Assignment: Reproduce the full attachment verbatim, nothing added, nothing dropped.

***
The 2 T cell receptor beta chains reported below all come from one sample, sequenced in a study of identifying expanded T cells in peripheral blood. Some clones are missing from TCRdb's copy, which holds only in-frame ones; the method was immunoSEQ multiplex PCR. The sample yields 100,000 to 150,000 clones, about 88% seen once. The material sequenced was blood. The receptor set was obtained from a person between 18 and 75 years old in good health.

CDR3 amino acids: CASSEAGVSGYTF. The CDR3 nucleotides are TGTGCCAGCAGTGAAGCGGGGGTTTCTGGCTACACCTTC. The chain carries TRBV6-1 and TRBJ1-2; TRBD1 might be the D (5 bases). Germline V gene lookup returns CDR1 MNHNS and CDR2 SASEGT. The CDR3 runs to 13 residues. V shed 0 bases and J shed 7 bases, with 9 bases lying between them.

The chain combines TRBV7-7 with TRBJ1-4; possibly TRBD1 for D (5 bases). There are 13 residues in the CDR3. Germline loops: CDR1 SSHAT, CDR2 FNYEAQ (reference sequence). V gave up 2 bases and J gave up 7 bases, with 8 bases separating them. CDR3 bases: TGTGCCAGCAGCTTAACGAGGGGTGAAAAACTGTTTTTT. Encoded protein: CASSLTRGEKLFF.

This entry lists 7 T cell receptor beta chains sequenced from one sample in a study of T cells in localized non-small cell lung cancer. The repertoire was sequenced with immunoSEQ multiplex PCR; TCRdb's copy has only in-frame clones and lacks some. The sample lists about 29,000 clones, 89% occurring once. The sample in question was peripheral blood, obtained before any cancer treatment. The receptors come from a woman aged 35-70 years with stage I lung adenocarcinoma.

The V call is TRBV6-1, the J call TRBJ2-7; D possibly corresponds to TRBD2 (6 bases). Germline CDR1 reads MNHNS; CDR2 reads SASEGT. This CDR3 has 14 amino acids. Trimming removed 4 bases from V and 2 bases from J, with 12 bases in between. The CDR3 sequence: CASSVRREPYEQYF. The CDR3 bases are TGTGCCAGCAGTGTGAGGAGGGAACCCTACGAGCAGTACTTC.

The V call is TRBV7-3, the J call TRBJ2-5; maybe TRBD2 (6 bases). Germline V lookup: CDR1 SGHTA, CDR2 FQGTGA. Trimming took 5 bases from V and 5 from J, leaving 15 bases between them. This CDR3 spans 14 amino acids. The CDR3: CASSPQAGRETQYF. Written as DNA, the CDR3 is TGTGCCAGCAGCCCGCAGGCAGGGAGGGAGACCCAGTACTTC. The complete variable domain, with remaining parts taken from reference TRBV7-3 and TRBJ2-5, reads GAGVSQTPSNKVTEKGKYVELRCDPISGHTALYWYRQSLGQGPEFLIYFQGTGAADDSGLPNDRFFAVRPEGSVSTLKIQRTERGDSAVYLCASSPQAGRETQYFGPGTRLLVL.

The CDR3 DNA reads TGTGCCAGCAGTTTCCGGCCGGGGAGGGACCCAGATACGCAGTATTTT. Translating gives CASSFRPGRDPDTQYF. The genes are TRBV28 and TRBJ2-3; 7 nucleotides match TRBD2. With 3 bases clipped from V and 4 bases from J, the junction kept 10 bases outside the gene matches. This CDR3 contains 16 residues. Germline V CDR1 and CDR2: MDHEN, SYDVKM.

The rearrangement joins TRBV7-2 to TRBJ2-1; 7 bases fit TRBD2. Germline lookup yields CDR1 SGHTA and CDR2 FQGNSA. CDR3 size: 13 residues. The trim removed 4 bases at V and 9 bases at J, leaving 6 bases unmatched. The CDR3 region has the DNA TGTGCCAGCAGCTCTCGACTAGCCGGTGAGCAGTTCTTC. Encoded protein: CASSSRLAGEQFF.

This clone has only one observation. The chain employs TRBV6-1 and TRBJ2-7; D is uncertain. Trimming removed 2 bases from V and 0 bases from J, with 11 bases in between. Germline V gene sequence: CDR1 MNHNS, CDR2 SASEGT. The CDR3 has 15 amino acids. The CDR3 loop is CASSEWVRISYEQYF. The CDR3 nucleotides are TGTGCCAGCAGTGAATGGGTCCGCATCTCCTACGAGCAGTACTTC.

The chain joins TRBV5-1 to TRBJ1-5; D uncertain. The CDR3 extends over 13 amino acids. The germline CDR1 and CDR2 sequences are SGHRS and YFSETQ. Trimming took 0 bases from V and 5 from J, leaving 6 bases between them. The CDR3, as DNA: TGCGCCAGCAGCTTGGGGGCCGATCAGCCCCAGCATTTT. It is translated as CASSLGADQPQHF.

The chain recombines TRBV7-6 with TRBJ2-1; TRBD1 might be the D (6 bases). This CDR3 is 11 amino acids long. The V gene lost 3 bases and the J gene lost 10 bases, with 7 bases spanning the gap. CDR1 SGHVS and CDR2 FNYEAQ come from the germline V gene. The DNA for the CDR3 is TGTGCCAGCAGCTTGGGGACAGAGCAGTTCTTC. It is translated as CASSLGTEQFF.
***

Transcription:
The 2 T cell receptor beta chains reported below all come from one sample, sequenced in a study of identifying expanded T cells in peripheral blood. Some clones are missing from TCRdb's copy, which holds only in-frame ones; the method was immunoSEQ multiplex PCR. The sample yields 100,000 to 150,000 clones, about 88% seen once. The material sequenced was blood. The receptor set was obtained from a person between 18 and 75 years old in good health.

CDR3 amino acids: CASSEAGVSGYTF. The CDR3 nucleotides are TGTGCCAGCAGTGAAGCGGGGGTTTCTGGCTACACCTTC. The chain carries TRBV6-1 and TRBJ1-2; TRBD1 might be the D (5 bases). Germline V gene lookup returns CDR1 MNHNS and CDR2 SASEGT. The CDR3 runs to 13 residues. V shed 0 bases and J shed 7 bases, with 9 bases lying between them.

The chain combines TRBV7-7 with TRBJ1-4; possibly TRBD1 for D (5 bases). There are 13 residues in the CDR3. Germline loops: CDR1 SSHAT, CDR2 FNYEAQ (reference sequence). V gave up 2 bases and J gave up 7 bases, with 8 bases separating them. CDR3 bases: TGTGCCAGCAGCTTAACGAGGGGTGAAAAACTGTTTTTT. Encoded protein: CASSLTRGEKLFF.

This entry lists 7 T cell receptor beta chains sequenced from one sample in a study of T cells in localized non-small cell lung cancer. The repertoire was sequenced with immunoSEQ multiplex PCR; TCRdb's copy has only in-frame clones and lacks some. The sample lists about 29,000 clones, 89% occurring once. The sample in question was peripheral blood, obtained before any cancer treatment. The receptors come from a woman aged 35-70 years with stage I lung adenocarcinoma.

The V call is TRBV6-1, the J call TRBJ2-7; D possibly corresponds to TRBD2 (6 bases). Germline CDR1 reads MNHNS; CDR2 reads SASEGT. This CDR3 has 14 amino acids. Trimming removed 4 bases from V and 2 bases from J, with 12 bases in between. The CDR3 sequence: CASSVRREPYEQYF. The CDR3 bases are TGTGCCAGCAGTGTGAGGAGGGAACCCTACGAGCAGTACTTC.

The V call is TRBV7-3, the J call TRBJ2-5; maybe TRBD2 (6 bases). Germline V lookup: CDR1 SGHTA, CDR2 FQGTGA. Trimming took 5 bases from V and 5 from J, leaving 15 bases between them. This CDR3 spans 14 amino acids. The CDR3: CASSPQAGRETQYF. Written as DNA, the CDR3 is TGTGCCAGCAGCCCGCAGGCAGGGAGGGAGACCCAGTACTTC. The complete variable domain, with remaining parts taken from reference TRBV7-3 and TRBJ2-5, reads GAGVSQTPSNKVTEKGKYVELRCDPISGHTALYWYRQSLGQGPEFLIYFQGTGAADDSGLPNDRFFAVRPEGSVSTLKIQRTERGDSAVYLCASSPQAGRETQYFGPGTRLLVL.

The CDR3 DNA reads TGTGCCAGCAGTTTCCGGCCGGGGAGGGACCCAGATACGCAGTATTTT. Translating gives CASSFRPGRDPDTQYF. The genes are TRBV28 and TRBJ2-3; 7 nucleotides match TRBD2. With 3 bases clipped from V and 4 bases from J, the junction kept 10 bases outside the gene matches. This CDR3 contains 16 residues. Germline V CDR1 and CDR2: MDHEN, SYDVKM.

The rearrangement joins TRBV7-2 to TRBJ2-1; 7 bases fit TRBD2. Germline lookup yields CDR1 SGHTA and CDR2 FQGNSA. CDR3 size: 13 residues. The trim removed 4 bases at V and 9 bases at J, leaving 6 bases unmatched. The CDR3 region has the DNA TGTGCCAGCAGCTCTCGACTAGCCGGTGAGCAGTTCTTC. Encoded protein: CASSSRLAGEQFF.

This clone has only one observation. The chain employs TRBV6-1 and TRBJ2-7; D is uncertain. Trimming removed 2 bases from V and 0 bases from J, with 11 bases in between. Germline V gene sequence: CDR1 MNHNS, CDR2 SASEGT. The CDR3 has 15 amino acids. The CDR3 loop is CASSEWVRISYEQYF. The CDR3 nucleotides are TGTGCCAGCAGTGAATGGGTCCGCATCTCCTACGAGCAGTACTTC.

The chain joins TRBV5-1 to TRBJ1-5; D uncertain. The CDR3 extends over 13 amino acids. The germline CDR1 and CDR2 sequences are SGHRS and YFSETQ. Trimming took 0 bases from V and 5 from J, leaving 6 bases between them. The CDR3, as DNA: TGCGCCAGCAGCTTGGGGGCCGATCAGCCCCAGCATTTT. It is translated as CASSLGADQPQHF.

The chain recombines TRBV7-6 with TRBJ2-1; TRBD1 might be the D (6 bases). This CDR3 is 11 amino acids long. The V gene lost 3 bases and the J gene lost 10 bases, with 7 bases spanning the gap. CDR1 SGHVS and CDR2 FNYEAQ come from the germline V gene. The DNA for the CDR3 is TGTGCCAGCAGCTTGGGGACAGAGCAGTTCTTC. It is translated as CASSLGTEQFF.